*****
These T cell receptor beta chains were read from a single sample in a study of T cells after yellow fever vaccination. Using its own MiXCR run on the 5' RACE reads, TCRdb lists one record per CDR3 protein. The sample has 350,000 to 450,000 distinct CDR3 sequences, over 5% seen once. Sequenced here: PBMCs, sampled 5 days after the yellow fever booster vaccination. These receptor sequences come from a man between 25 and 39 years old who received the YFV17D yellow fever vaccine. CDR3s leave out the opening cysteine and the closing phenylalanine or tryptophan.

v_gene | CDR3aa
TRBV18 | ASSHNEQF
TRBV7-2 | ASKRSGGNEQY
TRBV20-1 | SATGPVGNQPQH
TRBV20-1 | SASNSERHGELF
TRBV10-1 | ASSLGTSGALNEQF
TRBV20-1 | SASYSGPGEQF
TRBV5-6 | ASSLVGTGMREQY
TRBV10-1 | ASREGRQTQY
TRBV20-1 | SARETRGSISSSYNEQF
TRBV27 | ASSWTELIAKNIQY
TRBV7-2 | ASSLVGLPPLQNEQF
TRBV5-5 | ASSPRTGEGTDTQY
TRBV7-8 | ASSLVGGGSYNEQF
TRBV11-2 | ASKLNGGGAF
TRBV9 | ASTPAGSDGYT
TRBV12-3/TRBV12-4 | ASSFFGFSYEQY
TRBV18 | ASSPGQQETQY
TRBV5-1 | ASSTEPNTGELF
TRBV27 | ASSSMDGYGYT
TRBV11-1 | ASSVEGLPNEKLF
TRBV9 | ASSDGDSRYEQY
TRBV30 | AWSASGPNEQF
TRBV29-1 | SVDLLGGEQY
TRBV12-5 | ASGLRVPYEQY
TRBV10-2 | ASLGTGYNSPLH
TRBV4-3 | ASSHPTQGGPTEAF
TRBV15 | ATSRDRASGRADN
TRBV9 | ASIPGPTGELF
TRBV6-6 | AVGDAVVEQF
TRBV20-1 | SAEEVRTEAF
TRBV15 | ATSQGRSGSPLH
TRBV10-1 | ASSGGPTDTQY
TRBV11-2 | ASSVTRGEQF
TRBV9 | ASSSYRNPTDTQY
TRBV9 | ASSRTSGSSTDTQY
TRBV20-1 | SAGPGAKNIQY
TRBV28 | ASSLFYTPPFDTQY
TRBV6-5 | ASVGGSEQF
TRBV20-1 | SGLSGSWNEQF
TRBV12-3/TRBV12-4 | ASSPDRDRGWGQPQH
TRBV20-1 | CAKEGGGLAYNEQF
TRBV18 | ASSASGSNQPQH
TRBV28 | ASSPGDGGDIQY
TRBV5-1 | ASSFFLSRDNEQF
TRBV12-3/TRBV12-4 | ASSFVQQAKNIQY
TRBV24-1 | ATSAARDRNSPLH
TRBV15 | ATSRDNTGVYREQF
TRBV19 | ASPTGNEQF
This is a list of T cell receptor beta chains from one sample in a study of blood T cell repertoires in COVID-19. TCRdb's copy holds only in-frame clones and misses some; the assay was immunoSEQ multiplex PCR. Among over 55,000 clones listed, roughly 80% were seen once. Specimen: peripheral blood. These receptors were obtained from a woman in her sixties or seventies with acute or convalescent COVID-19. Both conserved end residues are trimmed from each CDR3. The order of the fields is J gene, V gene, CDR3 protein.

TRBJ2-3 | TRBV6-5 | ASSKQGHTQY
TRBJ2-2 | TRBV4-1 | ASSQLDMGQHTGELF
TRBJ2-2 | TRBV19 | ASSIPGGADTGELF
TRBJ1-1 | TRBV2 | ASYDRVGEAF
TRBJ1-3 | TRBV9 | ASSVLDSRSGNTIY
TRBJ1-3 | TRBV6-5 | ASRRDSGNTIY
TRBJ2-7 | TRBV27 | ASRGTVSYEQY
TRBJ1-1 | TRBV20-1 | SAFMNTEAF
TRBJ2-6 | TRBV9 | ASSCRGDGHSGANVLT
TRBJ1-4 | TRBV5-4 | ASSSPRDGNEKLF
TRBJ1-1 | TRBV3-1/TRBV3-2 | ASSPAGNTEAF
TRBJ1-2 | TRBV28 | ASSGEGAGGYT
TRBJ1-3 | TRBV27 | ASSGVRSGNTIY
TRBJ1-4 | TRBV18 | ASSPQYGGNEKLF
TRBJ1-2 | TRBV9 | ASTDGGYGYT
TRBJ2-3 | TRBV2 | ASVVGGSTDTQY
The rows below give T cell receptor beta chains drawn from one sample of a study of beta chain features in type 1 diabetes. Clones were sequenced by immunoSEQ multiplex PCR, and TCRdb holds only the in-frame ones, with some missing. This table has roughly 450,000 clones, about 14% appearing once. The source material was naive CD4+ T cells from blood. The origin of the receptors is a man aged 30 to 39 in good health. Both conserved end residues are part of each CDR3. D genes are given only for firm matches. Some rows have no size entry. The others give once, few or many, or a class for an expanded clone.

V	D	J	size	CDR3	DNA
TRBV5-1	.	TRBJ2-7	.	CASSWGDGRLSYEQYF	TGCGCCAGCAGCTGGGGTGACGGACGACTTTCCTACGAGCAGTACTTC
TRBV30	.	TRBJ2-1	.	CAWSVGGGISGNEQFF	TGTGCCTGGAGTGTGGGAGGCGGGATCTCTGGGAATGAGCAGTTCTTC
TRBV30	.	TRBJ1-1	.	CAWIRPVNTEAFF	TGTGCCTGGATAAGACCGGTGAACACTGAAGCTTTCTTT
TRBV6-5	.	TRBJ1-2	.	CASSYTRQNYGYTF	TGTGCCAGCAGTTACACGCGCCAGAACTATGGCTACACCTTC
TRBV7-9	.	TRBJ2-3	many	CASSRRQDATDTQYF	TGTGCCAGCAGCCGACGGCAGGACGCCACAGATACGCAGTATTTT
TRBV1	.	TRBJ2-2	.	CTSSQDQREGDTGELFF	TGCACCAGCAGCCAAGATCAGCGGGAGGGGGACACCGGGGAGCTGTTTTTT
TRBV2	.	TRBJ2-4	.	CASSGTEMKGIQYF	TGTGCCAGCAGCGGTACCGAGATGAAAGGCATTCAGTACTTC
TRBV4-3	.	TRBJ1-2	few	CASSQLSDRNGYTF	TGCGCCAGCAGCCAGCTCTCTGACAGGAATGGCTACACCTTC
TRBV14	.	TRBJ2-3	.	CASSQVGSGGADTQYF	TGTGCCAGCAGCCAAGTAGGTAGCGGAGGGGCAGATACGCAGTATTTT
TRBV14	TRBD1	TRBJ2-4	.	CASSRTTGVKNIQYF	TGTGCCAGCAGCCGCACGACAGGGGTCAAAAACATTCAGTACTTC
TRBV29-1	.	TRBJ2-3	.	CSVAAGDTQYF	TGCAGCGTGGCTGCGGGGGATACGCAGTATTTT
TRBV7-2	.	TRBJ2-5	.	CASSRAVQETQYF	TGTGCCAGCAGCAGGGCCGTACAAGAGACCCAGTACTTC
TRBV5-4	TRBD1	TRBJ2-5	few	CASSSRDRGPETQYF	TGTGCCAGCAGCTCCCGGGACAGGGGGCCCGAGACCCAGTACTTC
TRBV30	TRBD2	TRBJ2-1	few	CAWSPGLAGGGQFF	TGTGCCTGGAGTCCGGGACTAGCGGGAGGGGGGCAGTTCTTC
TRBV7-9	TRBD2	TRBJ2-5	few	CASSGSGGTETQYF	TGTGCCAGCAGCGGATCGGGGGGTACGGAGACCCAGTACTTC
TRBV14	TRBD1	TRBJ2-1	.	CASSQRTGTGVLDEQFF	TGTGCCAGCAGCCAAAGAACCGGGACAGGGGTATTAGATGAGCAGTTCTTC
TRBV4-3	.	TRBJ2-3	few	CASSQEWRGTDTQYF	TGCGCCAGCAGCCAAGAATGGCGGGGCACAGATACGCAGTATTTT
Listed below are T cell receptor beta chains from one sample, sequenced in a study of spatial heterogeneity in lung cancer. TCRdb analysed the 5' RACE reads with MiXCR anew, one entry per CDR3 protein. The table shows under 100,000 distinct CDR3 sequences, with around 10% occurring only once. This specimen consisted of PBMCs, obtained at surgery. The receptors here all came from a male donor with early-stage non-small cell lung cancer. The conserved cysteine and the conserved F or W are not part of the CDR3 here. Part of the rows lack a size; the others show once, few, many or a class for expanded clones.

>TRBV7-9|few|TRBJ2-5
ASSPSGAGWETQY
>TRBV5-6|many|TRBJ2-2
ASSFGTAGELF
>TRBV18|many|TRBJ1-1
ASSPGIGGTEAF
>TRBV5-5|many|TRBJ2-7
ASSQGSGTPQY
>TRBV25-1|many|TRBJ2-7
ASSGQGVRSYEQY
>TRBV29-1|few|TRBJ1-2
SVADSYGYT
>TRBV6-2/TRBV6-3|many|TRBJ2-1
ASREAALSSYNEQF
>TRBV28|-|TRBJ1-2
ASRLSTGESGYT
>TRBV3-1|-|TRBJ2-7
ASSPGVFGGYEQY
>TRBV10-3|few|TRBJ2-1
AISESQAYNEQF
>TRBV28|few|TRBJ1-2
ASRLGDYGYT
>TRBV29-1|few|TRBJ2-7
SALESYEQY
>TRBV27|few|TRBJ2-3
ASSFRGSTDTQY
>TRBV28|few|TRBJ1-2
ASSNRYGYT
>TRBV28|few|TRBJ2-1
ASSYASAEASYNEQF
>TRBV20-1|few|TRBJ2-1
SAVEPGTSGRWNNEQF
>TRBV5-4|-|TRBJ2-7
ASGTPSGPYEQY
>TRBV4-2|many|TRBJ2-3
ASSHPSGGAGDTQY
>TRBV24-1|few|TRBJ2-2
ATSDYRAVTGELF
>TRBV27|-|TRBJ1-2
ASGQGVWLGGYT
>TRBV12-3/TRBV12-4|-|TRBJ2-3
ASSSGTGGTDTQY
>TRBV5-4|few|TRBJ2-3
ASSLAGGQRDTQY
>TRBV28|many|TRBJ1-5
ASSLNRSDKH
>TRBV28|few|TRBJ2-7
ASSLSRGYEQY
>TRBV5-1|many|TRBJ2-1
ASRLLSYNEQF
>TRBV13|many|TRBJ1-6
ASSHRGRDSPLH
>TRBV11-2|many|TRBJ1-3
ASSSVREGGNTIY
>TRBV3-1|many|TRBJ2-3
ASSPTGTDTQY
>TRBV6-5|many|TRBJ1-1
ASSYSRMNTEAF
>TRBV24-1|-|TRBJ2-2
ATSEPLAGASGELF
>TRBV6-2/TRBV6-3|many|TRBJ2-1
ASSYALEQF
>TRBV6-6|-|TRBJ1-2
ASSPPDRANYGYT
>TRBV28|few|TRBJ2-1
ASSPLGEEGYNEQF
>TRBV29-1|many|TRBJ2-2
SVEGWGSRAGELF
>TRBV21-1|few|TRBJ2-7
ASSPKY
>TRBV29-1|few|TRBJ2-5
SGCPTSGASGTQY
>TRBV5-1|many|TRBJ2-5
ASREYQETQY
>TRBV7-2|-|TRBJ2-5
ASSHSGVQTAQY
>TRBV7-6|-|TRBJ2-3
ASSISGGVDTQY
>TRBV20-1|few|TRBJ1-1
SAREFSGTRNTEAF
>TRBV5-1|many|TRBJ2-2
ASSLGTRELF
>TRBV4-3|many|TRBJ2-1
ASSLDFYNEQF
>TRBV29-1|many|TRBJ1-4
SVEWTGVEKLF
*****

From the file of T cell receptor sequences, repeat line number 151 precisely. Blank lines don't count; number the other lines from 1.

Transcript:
ASSPPDRANYGYT